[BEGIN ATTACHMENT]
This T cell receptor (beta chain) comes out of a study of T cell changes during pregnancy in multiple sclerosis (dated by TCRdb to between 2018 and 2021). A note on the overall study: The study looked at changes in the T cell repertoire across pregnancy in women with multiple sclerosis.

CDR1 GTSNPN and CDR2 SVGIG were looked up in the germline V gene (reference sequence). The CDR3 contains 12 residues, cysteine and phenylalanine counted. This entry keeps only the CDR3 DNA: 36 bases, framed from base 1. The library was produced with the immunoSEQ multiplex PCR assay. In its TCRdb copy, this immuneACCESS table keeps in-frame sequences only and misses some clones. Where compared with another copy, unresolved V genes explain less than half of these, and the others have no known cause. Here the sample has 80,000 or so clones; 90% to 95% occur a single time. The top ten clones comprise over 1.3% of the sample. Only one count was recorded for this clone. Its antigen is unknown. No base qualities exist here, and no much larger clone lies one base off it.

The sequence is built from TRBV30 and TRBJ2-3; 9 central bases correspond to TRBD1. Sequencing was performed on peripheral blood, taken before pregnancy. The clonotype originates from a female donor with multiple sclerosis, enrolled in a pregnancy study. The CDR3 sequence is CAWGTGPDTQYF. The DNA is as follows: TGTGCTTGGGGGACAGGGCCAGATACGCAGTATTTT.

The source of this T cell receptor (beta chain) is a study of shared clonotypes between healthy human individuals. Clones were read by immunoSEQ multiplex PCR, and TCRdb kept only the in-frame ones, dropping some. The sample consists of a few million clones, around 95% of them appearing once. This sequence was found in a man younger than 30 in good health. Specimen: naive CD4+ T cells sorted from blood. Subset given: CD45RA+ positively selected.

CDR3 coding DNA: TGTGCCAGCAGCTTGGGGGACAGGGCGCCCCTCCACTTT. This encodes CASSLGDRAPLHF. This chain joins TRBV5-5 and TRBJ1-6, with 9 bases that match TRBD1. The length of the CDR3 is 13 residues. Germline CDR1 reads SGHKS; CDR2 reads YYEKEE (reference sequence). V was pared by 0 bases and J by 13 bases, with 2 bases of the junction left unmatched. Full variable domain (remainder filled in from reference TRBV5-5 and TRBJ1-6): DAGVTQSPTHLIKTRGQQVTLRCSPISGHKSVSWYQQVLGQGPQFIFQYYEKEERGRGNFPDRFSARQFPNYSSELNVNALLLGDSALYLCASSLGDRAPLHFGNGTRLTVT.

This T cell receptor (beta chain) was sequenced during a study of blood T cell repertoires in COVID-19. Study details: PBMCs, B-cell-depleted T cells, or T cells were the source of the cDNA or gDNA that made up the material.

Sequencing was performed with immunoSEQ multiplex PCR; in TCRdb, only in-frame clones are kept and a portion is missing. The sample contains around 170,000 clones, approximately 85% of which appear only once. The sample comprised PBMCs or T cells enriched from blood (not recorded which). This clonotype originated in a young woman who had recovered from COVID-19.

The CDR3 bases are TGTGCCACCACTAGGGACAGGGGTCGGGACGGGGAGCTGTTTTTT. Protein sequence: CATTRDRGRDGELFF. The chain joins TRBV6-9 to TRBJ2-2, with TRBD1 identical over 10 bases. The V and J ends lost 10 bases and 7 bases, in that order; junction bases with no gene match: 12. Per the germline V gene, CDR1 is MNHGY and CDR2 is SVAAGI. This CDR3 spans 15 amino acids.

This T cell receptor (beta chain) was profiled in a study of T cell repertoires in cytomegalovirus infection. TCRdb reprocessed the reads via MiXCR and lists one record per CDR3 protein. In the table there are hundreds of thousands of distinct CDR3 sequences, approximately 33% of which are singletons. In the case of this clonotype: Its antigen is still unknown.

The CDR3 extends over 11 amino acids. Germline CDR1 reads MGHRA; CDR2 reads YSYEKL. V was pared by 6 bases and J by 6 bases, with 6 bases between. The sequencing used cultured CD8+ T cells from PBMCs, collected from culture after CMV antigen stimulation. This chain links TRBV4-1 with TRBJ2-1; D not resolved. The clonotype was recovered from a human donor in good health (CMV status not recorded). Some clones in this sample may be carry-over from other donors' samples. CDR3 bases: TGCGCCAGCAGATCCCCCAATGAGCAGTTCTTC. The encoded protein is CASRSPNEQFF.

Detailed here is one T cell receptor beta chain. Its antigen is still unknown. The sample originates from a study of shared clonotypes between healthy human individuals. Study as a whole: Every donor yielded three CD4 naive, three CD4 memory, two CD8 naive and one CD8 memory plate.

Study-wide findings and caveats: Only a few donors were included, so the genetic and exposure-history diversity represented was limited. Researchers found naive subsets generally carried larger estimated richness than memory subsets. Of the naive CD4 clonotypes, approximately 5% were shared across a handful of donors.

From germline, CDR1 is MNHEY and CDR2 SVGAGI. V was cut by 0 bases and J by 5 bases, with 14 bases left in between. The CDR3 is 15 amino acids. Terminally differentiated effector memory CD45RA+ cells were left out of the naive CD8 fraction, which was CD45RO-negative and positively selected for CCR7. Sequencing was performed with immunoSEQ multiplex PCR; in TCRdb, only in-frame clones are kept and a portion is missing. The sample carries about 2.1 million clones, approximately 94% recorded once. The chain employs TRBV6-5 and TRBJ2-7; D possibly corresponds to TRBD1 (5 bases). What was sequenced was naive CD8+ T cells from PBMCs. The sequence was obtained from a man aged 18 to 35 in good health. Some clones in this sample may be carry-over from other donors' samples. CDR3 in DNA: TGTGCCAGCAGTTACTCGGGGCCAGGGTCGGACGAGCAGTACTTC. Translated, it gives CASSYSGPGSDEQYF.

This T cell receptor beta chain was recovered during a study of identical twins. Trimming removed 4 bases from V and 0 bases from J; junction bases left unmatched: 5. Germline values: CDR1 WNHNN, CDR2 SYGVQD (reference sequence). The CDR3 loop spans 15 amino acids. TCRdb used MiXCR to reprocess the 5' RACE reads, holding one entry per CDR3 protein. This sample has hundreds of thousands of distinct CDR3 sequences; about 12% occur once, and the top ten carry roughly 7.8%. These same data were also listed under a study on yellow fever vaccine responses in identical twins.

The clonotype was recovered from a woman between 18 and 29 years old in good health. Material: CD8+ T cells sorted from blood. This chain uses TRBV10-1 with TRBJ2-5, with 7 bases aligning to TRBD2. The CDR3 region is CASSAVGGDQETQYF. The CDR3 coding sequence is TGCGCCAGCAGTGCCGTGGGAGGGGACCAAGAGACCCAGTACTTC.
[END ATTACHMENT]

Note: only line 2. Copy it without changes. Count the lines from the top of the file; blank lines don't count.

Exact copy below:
CDR1 GTSNPN and CDR2 SVGIG were looked up in the germline V gene (reference sequence). The CDR3 contains 12 residues, cysteine and phenylalanine counted. This entry keeps only the CDR3 DNA: 36 bases, framed from base 1. The library was produced with the immunoSEQ multiplex PCR assay. In its TCRdb copy, this immuneACCESS table keeps in-frame sequences only and misses some clones. Where compared with another copy, unresolved V genes explain less than half of these, and the others have no known cause. Here the sample has 80,000 or so clones; 90% to 95% occur a single time. The top ten clones comprise over 1.3% of the sample. Only one count was recorded for this clone. Its antigen is unknown. No base qualities exist here, and no much larger clone lies one base off it.